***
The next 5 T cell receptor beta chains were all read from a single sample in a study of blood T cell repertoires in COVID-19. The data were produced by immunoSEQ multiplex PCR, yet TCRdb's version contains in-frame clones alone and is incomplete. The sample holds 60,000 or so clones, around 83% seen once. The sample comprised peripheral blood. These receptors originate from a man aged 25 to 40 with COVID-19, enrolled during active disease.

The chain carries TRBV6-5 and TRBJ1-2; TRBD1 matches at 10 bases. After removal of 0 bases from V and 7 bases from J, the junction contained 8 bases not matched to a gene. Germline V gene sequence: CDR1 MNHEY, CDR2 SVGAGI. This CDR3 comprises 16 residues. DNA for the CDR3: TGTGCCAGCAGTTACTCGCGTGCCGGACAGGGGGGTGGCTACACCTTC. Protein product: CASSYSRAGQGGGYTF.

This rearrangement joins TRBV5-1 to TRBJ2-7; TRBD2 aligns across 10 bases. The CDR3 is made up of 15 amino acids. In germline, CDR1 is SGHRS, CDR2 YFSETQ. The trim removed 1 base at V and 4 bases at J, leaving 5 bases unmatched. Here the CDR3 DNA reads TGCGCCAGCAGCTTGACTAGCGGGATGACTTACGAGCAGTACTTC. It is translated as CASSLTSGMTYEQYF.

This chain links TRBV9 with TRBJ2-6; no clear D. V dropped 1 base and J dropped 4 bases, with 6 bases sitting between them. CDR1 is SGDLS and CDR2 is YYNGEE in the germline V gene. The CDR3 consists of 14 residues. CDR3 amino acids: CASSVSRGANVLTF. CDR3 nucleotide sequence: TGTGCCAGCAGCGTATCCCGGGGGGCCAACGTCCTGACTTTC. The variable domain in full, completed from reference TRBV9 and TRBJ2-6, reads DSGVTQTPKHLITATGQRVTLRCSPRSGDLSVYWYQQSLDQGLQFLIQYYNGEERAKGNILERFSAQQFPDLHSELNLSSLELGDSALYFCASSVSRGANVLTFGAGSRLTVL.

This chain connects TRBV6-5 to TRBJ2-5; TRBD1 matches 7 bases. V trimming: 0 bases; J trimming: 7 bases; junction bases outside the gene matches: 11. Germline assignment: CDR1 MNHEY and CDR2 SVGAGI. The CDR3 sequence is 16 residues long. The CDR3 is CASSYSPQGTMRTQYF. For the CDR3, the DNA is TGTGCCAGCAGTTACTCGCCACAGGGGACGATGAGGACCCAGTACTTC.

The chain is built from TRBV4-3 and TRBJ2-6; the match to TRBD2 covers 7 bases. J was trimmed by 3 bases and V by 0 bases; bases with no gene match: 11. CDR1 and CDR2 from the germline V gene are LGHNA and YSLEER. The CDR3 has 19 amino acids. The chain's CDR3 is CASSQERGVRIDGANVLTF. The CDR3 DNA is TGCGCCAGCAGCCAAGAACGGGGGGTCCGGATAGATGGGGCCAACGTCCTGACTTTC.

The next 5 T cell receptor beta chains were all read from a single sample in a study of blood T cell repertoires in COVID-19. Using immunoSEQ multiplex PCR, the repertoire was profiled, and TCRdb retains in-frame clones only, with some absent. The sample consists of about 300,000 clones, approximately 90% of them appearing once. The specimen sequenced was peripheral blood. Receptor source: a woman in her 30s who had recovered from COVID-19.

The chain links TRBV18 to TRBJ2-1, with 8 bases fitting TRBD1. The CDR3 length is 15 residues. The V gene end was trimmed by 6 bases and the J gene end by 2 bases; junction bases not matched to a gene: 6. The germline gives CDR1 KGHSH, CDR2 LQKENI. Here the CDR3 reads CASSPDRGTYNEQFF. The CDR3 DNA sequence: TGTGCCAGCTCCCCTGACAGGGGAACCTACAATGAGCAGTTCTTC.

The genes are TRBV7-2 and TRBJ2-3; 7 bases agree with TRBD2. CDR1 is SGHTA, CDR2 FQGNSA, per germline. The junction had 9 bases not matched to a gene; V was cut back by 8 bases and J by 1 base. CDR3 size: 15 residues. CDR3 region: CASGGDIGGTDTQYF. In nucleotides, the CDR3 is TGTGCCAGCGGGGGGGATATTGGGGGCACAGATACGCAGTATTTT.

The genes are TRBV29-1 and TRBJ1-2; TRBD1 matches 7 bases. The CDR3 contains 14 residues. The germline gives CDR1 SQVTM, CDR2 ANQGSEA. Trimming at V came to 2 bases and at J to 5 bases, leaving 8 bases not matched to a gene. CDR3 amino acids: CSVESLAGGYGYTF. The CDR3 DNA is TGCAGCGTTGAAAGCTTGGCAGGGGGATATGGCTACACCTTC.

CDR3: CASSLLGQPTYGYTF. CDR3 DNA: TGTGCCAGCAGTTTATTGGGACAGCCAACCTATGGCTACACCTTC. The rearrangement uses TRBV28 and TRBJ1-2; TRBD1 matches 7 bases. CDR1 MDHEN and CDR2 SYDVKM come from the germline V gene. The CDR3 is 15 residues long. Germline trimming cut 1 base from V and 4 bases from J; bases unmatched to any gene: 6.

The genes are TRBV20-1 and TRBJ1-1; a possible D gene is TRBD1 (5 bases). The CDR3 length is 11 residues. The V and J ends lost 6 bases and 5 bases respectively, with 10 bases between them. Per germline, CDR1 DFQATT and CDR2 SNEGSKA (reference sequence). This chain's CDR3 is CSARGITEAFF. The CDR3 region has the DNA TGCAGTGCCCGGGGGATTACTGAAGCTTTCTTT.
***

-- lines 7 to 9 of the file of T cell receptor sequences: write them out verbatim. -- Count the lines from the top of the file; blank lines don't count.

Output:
The next 5 T cell receptor beta chains were all read from a single sample in a study of blood T cell repertoires in COVID-19. Using immunoSEQ multiplex PCR, the repertoire was profiled, and TCRdb retains in-frame clones only, with some absent. The sample consists of about 300,000 clones, approximately 90% of them appearing once. The specimen sequenced was peripheral blood. Receptor source: a woman in her 30s who had recovered from COVID-19.

The chain links TRBV18 to TRBJ2-1, with 8 bases fitting TRBD1. The CDR3 length is 15 residues. The V gene end was trimmed by 6 bases and the J gene end by 2 bases; junction bases not matched to a gene: 6. The germline gives CDR1 KGHSH, CDR2 LQKENI. Here the CDR3 reads CASSPDRGTYNEQFF. The CDR3 DNA sequence: TGTGCCAGCTCCCCTGACAGGGGAACCTACAATGAGCAGTTCTTC.

The genes are TRBV7-2 and TRBJ2-3; 7 bases agree with TRBD2. CDR1 is SGHTA, CDR2 FQGNSA, per germline. The junction had 9 bases not matched to a gene; V was cut back by 8 bases and J by 1 base. CDR3 size: 15 residues. CDR3 region: CASGGDIGGTDTQYF. In nucleotides, the CDR3 is TGTGCCAGCGGGGGGGATATTGGGGGCACAGATACGCAGTATTTT.